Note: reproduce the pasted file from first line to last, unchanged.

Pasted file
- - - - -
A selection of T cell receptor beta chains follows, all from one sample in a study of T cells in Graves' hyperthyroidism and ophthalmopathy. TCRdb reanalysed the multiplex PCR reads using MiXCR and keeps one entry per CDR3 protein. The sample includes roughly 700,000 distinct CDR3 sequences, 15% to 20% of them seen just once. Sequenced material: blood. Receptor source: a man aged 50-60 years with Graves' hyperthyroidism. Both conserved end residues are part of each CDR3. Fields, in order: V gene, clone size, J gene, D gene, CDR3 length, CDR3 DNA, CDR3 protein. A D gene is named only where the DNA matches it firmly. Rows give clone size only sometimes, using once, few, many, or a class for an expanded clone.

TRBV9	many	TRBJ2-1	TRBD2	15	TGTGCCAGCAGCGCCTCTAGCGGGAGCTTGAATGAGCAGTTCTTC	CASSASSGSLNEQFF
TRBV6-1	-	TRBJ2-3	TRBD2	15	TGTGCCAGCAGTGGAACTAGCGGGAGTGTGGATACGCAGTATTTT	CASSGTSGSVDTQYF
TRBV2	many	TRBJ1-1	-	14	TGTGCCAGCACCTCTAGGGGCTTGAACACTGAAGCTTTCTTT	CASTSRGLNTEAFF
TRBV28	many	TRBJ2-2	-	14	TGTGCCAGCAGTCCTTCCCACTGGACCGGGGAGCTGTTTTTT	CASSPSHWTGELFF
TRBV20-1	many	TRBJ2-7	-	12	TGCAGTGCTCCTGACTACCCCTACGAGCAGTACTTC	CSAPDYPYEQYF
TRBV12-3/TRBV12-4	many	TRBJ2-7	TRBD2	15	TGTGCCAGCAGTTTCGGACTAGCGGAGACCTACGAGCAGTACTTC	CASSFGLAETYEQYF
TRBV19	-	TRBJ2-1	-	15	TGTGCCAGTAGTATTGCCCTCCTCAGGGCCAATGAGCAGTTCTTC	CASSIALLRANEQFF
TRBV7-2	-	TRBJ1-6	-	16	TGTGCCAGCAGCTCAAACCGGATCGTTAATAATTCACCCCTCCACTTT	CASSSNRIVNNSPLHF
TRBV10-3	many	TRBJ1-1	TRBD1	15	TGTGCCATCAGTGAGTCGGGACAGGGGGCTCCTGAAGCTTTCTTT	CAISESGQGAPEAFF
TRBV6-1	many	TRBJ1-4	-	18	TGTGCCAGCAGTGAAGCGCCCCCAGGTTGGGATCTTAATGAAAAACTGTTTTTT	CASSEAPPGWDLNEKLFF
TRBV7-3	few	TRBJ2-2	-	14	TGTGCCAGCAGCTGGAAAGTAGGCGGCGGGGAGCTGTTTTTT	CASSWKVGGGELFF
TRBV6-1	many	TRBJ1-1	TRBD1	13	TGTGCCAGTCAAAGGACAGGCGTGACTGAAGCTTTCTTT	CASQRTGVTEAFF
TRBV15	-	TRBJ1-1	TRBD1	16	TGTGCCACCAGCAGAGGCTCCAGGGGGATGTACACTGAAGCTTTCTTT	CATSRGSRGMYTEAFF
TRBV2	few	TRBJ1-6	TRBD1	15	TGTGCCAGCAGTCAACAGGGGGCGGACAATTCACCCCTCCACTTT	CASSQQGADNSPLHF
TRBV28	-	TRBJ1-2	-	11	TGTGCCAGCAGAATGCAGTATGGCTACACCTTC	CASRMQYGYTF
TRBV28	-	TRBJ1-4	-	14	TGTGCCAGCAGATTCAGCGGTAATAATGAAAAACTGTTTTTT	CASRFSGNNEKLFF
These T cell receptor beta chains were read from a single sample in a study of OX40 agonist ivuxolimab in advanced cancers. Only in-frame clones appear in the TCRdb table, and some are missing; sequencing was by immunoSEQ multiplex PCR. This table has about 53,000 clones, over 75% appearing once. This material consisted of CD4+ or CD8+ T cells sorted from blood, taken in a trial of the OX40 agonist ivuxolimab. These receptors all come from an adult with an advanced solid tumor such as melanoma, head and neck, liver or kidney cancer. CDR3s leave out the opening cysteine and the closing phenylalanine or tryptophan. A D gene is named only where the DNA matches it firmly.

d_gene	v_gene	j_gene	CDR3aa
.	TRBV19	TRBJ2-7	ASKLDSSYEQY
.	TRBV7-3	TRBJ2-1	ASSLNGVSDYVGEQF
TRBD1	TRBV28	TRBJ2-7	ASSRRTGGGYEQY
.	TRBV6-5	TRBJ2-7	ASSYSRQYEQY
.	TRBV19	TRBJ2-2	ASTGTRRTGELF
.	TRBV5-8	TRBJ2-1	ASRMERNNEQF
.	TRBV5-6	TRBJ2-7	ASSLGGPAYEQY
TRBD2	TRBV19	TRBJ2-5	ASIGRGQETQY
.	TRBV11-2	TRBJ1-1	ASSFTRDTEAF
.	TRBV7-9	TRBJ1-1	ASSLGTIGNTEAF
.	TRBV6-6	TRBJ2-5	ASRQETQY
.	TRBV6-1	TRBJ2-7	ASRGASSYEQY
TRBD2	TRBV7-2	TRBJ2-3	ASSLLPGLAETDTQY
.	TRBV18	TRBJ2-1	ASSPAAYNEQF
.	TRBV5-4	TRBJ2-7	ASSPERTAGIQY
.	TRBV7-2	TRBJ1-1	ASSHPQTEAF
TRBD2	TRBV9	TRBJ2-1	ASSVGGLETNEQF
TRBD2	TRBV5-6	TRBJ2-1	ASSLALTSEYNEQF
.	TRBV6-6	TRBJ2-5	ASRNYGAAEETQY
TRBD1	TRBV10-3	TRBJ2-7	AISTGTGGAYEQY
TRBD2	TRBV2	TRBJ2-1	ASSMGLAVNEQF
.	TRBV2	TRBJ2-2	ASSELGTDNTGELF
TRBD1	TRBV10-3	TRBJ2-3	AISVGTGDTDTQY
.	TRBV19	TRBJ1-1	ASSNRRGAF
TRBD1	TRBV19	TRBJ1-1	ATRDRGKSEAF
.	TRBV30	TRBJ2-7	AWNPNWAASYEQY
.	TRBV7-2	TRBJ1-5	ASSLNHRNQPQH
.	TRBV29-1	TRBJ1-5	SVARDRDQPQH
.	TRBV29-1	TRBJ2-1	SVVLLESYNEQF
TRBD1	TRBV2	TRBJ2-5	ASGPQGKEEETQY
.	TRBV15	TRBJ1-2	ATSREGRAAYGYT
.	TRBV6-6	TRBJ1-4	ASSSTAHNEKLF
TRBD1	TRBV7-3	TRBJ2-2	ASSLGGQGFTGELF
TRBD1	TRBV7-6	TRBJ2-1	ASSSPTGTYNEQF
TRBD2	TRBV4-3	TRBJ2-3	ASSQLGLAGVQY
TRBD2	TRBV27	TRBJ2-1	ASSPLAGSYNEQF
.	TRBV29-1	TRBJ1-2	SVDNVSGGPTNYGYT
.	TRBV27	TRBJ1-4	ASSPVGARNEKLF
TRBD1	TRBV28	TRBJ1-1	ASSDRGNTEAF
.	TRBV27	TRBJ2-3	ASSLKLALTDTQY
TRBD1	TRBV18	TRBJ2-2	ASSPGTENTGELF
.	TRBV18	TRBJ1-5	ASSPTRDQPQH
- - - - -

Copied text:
A selection of T cell receptor beta chains follows, all from one sample in a study of T cells in Graves' hyperthyroidism and ophthalmopathy. TCRdb reanalysed the multiplex PCR reads using MiXCR and keeps one entry per CDR3 protein. The sample includes roughly 700,000 distinct CDR3 sequences, 15% to 20% of them seen just once. Sequenced material: blood. Receptor source: a man aged 50-60 years with Graves' hyperthyroidism. Both conserved end residues are part of each CDR3. Fields, in order: V gene, clone size, J gene, D gene, CDR3 length, CDR3 DNA, CDR3 protein. A D gene is named only where the DNA matches it firmly. Rows give clone size only sometimes, using once, few, many, or a class for an expanded clone.

TRBV9	many	TRBJ2-1	TRBD2	15	TGTGCCAGCAGCGCCTCTAGCGGGAGCTTGAATGAGCAGTTCTTC	CASSASSGSLNEQFF
TRBV6-1	-	TRBJ2-3	TRBD2	15	TGTGCCAGCAGTGGAACTAGCGGGAGTGTGGATACGCAGTATTTT	CASSGTSGSVDTQYF
TRBV2	many	TRBJ1-1	-	14	TGTGCCAGCACCTCTAGGGGCTTGAACACTGAAGCTTTCTTT	CASTSRGLNTEAFF
TRBV28	many	TRBJ2-2	-	14	TGTGCCAGCAGTCCTTCCCACTGGACCGGGGAGCTGTTTTTT	CASSPSHWTGELFF
TRBV20-1	many	TRBJ2-7	-	12	TGCAGTGCTCCTGACTACCCCTACGAGCAGTACTTC	CSAPDYPYEQYF
TRBV12-3/TRBV12-4	many	TRBJ2-7	TRBD2	15	TGTGCCAGCAGTTTCGGACTAGCGGAGACCTACGAGCAGTACTTC	CASSFGLAETYEQYF
TRBV19	-	TRBJ2-1	-	15	TGTGCCAGTAGTATTGCCCTCCTCAGGGCCAATGAGCAGTTCTTC	CASSIALLRANEQFF
TRBV7-2	-	TRBJ1-6	-	16	TGTGCCAGCAGCTCAAACCGGATCGTTAATAATTCACCCCTCCACTTT	CASSSNRIVNNSPLHF
TRBV10-3	many	TRBJ1-1	TRBD1	15	TGTGCCATCAGTGAGTCGGGACAGGGGGCTCCTGAAGCTTTCTTT	CAISESGQGAPEAFF
TRBV6-1	many	TRBJ1-4	-	18	TGTGCCAGCAGTGAAGCGCCCCCAGGTTGGGATCTTAATGAAAAACTGTTTTTT	CASSEAPPGWDLNEKLFF
TRBV7-3	few	TRBJ2-2	-	14	TGTGCCAGCAGCTGGAAAGTAGGCGGCGGGGAGCTGTTTTTT	CASSWKVGGGELFF
TRBV6-1	many	TRBJ1-1	TRBD1	13	TGTGCCAGTCAAAGGACAGGCGTGACTGAAGCTTTCTTT	CASQRTGVTEAFF
TRBV15	-	TRBJ1-1	TRBD1	16	TGTGCCACCAGCAGAGGCTCCAGGGGGATGTACACTGAAGCTTTCTTT	CATSRGSRGMYTEAFF
TRBV2	few	TRBJ1-6	TRBD1	15	TGTGCCAGCAGTCAACAGGGGGCGGACAATTCACCCCTCCACTTT	CASSQQGADNSPLHF
TRBV28	-	TRBJ1-2	-	11	TGTGCCAGCAGAATGCAGTATGGCTACACCTTC	CASRMQYGYTF
TRBV28	-	TRBJ1-4	-	14	TGTGCCAGCAGATTCAGCGGTAATAATGAAAAACTGTTTTTT	CASRFSGNNEKLFF
These T cell receptor beta chains were read from a single sample in a study of OX40 agonist ivuxolimab in advanced cancers. Only in-frame clones appear in the TCRdb table, and some are missing; sequencing was by immunoSEQ multiplex PCR. This table has about 53,000 clones, over 75% appearing once. This material consisted of CD4+ or CD8+ T cells sorted from blood, taken in a trial of the OX40 agonist ivuxolimab. These receptors all come from an adult with an advanced solid tumor such as melanoma, head and neck, liver or kidney cancer. CDR3s leave out the opening cysteine and the closing phenylalanine or tryptophan. A D gene is named only where the DNA matches it firmly.

d_gene	v_gene	j_gene	CDR3aa
.	TRBV19	TRBJ2-7	ASKLDSSYEQY
.	TRBV7-3	TRBJ2-1	ASSLNGVSDYVGEQF
TRBD1	TRBV28	TRBJ2-7	ASSRRTGGGYEQY
.	TRBV6-5	TRBJ2-7	ASSYSRQYEQY
.	TRBV19	TRBJ2-2	ASTGTRRTGELF
.	TRBV5-8	TRBJ2-1	ASRMERNNEQF
.	TRBV5-6	TRBJ2-7	ASSLGGPAYEQY
TRBD2	TRBV19	TRBJ2-5	ASIGRGQETQY
.	TRBV11-2	TRBJ1-1	ASSFTRDTEAF
.	TRBV7-9	TRBJ1-1	ASSLGTIGNTEAF
.	TRBV6-6	TRBJ2-5	ASRQETQY
.	TRBV6-1	TRBJ2-7	ASRGASSYEQY
TRBD2	TRBV7-2	TRBJ2-3	ASSLLPGLAETDTQY
.	TRBV18	TRBJ2-1	ASSPAAYNEQF
.	TRBV5-4	TRBJ2-7	ASSPERTAGIQY
.	TRBV7-2	TRBJ1-1	ASSHPQTEAF
TRBD2	TRBV9	TRBJ2-1	ASSVGGLETNEQF
TRBD2	TRBV5-6	TRBJ2-1	ASSLALTSEYNEQF
.	TRBV6-6	TRBJ2-5	ASRNYGAAEETQY
TRBD1	TRBV10-3	TRBJ2-7	AISTGTGGAYEQY
TRBD2	TRBV2	TRBJ2-1	ASSMGLAVNEQF
.	TRBV2	TRBJ2-2	ASSELGTDNTGELF
TRBD1	TRBV10-3	TRBJ2-3	AISVGTGDTDTQY
.	TRBV19	TRBJ1-1	ASSNRRGAF
TRBD1	TRBV19	TRBJ1-1	ATRDRGKSEAF
.	TRBV30	TRBJ2-7	AWNPNWAASYEQY
.	TRBV7-2	TRBJ1-5	ASSLNHRNQPQH
.	TRBV29-1	TRBJ1-5	SVARDRDQPQH
.	TRBV29-1	TRBJ2-1	SVVLLESYNEQF
TRBD1	TRBV2	TRBJ2-5	ASGPQGKEEETQY
.	TRBV15	TRBJ1-2	ATSREGRAAYGYT
.	TRBV6-6	TRBJ1-4	ASSSTAHNEKLF
TRBD1	TRBV7-3	TRBJ2-2	ASSLGGQGFTGELF
TRBD1	TRBV7-6	TRBJ2-1	ASSSPTGTYNEQF
TRBD2	TRBV4-3	TRBJ2-3	ASSQLGLAGVQY
TRBD2	TRBV27	TRBJ2-1	ASSPLAGSYNEQF
.	TRBV29-1	TRBJ1-2	SVDNVSGGPTNYGYT
.	TRBV27	TRBJ1-4	ASSPVGARNEKLF
TRBD1	TRBV28	TRBJ1-1	ASSDRGNTEAF
.	TRBV27	TRBJ2-3	ASSLKLALTDTQY
TRBD1	TRBV18	TRBJ2-2	ASSPGTENTGELF
.	TRBV18	TRBJ1-5	ASSPTRDQPQH